Human companions who pay attention to their horses’ tails may be more in tune with their equine friends than those who don’t. Horse tails are a vital part of the animal’s ability to communicate with other animals and with humans. Continue reading to learn how our horse’s tail can give you clues about his health and emotional state...
A slightly raised tail, in conjunction with pricked ears, is often a horse’s way of alerting its herd to possible danger. A mare in heat may lift her tail high and to the side to signal to a stallion her readiness to reproduce. Like many other animals, horses will put their tails between their legs as signs of submission and fear.
A side-to-side swish is a clue to agitation or displeasure, while a stiff tail might indicate anger (if the rump muscles are also tightened) or even stomach discomfort. A tail held to the right is a good indicator of problems in the hind gut.
As the horse moves forward, the tail should sway gently from side to side. Agitated or uneven motion is an indication of pain during movement. This is often the first sign of a gait or neurological problem. The balance and movement that a tail provides help maintain normal innervation to the spinal muscles and organs in the caudal portion of the abdomen, like the bladder and reproductive organs.
The condition of the hair on your horse’s tail can be an indicator of your horse’s health. Shiny hair is a marker of good health; if the tail hairs seem dull or brittle or begin to fall out, it may mean some dietary changes are in order. It could be an early sign of disease as well, so horses whose manes and tails suddenly become dull and scraggly should be checked.
IMPORTANT CONNECTION TO THE BRAIN
The bones of the tail are attached directly to the sacrum of the horse’s spine. This area of the spine acts as the distal anchor of the dura, the protective sheath that surrounds the central nervous system. The sacrum acts to balance the input that is going into the horse’s brain. One of the main duties of the nervous system is to ensure that the eyes are always even and the horse is ready to move away from predators.
Many conditions can lead to improper movement of the sacrum and tail of your horse. A fall, backing into the stall or trailer wall or just inactivity can cause this area of the spinal column to move incorrectly. Since balanced movement in the horse requires every muscle, joint and bone to move correctly, any lack of motion in one area will result in a change in other areas.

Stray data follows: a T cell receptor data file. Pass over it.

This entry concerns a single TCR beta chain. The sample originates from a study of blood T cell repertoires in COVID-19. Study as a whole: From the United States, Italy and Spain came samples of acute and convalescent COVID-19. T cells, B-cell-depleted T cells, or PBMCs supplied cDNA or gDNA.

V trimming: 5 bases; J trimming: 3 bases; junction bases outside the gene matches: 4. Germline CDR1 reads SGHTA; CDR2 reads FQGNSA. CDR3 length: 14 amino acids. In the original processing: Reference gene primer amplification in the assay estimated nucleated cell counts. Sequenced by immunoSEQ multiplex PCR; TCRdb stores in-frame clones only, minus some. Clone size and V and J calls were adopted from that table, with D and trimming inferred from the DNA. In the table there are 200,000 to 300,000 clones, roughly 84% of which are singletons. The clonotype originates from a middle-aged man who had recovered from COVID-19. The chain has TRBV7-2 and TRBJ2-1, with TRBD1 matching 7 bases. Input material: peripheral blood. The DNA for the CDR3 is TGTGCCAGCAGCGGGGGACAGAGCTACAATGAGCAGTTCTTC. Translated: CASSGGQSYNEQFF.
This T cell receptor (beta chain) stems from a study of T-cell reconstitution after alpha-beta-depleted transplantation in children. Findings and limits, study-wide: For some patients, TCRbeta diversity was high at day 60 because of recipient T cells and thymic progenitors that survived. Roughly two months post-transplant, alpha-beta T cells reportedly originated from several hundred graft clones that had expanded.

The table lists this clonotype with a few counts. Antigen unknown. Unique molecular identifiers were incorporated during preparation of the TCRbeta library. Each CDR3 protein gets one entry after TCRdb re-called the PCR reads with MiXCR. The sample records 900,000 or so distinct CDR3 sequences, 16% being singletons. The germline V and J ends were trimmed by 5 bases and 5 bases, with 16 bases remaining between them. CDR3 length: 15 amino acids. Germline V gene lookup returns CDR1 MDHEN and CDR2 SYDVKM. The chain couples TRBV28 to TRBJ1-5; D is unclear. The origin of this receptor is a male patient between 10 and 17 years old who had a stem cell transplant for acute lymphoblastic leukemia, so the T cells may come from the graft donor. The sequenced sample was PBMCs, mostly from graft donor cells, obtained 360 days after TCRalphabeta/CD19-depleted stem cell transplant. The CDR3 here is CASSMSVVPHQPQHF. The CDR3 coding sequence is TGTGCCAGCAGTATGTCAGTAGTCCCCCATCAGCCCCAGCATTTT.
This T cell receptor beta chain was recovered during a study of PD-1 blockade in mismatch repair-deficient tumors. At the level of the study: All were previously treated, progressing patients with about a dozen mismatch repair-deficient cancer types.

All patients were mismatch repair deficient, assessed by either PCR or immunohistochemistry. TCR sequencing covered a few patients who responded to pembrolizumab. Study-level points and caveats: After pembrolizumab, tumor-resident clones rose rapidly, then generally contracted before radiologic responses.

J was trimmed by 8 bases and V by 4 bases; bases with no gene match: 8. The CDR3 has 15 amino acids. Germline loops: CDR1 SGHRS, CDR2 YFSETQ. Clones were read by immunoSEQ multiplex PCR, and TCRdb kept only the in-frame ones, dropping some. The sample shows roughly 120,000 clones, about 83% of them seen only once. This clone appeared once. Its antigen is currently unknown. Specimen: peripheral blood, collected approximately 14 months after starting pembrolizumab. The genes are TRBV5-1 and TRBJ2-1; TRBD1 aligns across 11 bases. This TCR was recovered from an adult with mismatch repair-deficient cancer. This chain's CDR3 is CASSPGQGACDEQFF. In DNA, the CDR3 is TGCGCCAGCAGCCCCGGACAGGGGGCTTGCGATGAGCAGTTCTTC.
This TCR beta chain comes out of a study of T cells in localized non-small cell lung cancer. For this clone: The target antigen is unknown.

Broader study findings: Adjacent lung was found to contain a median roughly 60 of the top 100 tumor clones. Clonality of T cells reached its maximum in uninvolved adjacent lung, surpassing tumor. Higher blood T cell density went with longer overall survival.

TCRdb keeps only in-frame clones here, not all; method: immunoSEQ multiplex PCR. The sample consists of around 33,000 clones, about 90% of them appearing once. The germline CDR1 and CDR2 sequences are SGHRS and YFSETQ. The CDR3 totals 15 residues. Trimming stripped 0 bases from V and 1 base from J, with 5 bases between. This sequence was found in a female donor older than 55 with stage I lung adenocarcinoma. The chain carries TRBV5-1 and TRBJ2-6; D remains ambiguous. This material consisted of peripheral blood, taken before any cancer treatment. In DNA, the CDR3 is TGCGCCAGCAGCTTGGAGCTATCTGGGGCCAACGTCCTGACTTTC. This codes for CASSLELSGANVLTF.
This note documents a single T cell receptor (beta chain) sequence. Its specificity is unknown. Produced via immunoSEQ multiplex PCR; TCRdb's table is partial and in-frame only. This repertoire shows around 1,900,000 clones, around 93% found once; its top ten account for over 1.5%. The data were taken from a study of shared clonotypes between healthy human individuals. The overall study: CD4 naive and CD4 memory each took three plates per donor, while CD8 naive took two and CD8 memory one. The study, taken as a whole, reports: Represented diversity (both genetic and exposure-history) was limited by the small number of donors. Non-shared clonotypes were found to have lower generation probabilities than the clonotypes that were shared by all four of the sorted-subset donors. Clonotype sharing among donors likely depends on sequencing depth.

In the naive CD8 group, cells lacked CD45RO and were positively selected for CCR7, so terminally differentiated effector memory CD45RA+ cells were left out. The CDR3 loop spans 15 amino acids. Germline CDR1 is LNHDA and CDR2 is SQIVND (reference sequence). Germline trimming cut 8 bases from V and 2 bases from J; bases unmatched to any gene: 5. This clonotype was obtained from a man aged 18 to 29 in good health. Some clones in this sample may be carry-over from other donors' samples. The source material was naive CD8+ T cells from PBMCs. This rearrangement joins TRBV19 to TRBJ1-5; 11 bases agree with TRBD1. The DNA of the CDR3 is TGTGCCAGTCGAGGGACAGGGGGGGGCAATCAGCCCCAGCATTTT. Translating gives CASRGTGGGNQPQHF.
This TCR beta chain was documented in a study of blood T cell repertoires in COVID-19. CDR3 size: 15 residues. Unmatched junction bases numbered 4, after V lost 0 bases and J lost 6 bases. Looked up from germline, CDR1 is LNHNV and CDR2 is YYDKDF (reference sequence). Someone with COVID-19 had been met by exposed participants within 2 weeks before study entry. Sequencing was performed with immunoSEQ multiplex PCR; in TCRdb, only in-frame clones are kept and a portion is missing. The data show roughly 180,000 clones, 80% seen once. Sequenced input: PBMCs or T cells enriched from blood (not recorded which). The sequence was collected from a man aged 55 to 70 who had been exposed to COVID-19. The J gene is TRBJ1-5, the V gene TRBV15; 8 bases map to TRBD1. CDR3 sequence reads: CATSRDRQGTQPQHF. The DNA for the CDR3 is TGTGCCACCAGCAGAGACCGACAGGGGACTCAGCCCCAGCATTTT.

INDICATION OF LAMENESS
The movement of the tail is very important in the overall balance of the rear end of the horse. The tail may be an indication of lameness in the hind limbs if, rather than swinging from side to side as in the normal horse, it moves up and down, with the up motion occurring when the injured extremity contacts the ground.
Any pathology that decreases the side to side motion of the tail may affect the gait of the horse. Lack of motion in the pelvis will contribute to lack of motion in the sacrum and tail. A problem with motion in the pelvis may be caused by a problem in the lumbar spine, thoracic spine, neck or mouth of the horse. This is why a certified animal chiropractor will begin at one end of your horse’s spine and check the entire length, no matter the complaint. They will adjust the tail and sacrum if it is needed. This adjustment will be a direct adjustment with a known line of correction, not just a yank on the tail.
Dr. Bill Ormston graduated from Iowa State University College of Veterinary Medicine in 1988. After attending Options for Animals in 1998, he received certification from the American Veterinary Chiropractic Association and began using chiropractic to treat his animal patients. Jubilee Animal Health is a mobile mixed animal practice in the Dallas Metroplex area, using mostly alternative methods. Dr. Ormston is one of the founding instructors of the post-graduate course in Animal Chiropractic at Parker Chiropractic College in Dallas. He has lectured nationally and internationally on Animal Chiropractic and biomechanics, and gait analysis in the quadruped. jubileeac.com